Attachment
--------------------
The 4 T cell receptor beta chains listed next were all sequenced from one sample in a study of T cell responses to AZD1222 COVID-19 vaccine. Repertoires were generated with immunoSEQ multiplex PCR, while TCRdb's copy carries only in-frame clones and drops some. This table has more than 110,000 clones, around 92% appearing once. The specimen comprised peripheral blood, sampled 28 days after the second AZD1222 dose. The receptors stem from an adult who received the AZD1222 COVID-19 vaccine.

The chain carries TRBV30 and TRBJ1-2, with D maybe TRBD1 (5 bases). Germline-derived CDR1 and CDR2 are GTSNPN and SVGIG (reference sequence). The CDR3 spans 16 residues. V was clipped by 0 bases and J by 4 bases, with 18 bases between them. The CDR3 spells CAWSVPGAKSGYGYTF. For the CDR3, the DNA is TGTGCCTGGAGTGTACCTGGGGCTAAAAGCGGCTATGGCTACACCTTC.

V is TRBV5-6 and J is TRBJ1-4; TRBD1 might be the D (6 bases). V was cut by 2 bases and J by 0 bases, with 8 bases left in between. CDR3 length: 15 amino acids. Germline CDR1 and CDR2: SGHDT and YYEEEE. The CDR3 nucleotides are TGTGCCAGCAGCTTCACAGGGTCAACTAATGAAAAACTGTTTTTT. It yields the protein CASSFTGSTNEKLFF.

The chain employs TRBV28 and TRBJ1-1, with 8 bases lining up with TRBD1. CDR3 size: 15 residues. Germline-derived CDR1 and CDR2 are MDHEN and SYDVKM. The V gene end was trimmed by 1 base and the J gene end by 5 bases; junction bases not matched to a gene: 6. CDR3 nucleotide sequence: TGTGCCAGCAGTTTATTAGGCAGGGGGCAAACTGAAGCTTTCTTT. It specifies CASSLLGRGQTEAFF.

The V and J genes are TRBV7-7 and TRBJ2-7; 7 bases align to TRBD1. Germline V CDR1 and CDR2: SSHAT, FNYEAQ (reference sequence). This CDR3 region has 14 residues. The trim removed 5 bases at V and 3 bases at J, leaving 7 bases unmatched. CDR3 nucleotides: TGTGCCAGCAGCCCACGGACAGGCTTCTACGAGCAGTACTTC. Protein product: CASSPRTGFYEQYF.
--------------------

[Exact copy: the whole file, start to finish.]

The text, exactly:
The 4 T cell receptor beta chains listed next were all sequenced from one sample in a study of T cell responses to AZD1222 COVID-19 vaccine. Repertoires were generated with immunoSEQ multiplex PCR, while TCRdb's copy carries only in-frame clones and drops some. This table has more than 110,000 clones, around 92% appearing once. The specimen comprised peripheral blood, sampled 28 days after the second AZD1222 dose. The receptors stem from an adult who received the AZD1222 COVID-19 vaccine.

The chain carries TRBV30 and TRBJ1-2, with D maybe TRBD1 (5 bases). Germline-derived CDR1 and CDR2 are GTSNPN and SVGIG (reference sequence). The CDR3 spans 16 residues. V was clipped by 0 bases and J by 4 bases, with 18 bases between them. The CDR3 spells CAWSVPGAKSGYGYTF. For the CDR3, the DNA is TGTGCCTGGAGTGTACCTGGGGCTAAAAGCGGCTATGGCTACACCTTC.

V is TRBV5-6 and J is TRBJ1-4; TRBD1 might be the D (6 bases). V was cut by 2 bases and J by 0 bases, with 8 bases left in between. CDR3 length: 15 amino acids. Germline CDR1 and CDR2: SGHDT and YYEEEE. The CDR3 nucleotides are TGTGCCAGCAGCTTCACAGGGTCAACTAATGAAAAACTGTTTTTT. It yields the protein CASSFTGSTNEKLFF.

The chain employs TRBV28 and TRBJ1-1, with 8 bases lining up with TRBD1. CDR3 size: 15 residues. Germline-derived CDR1 and CDR2 are MDHEN and SYDVKM. The V gene end was trimmed by 1 base and the J gene end by 5 bases; junction bases not matched to a gene: 6. CDR3 nucleotide sequence: TGTGCCAGCAGTTTATTAGGCAGGGGGCAAACTGAAGCTTTCTTT. It specifies CASSLLGRGQTEAFF.

The V and J genes are TRBV7-7 and TRBJ2-7; 7 bases align to TRBD1. Germline V CDR1 and CDR2: SSHAT, FNYEAQ (reference sequence). This CDR3 region has 14 residues. The trim removed 5 bases at V and 3 bases at J, leaving 7 bases unmatched. CDR3 nucleotides: TGTGCCAGCAGCCCACGGACAGGCTTCTACGAGCAGTACTTC. Protein product: CASSPRTGFYEQYF.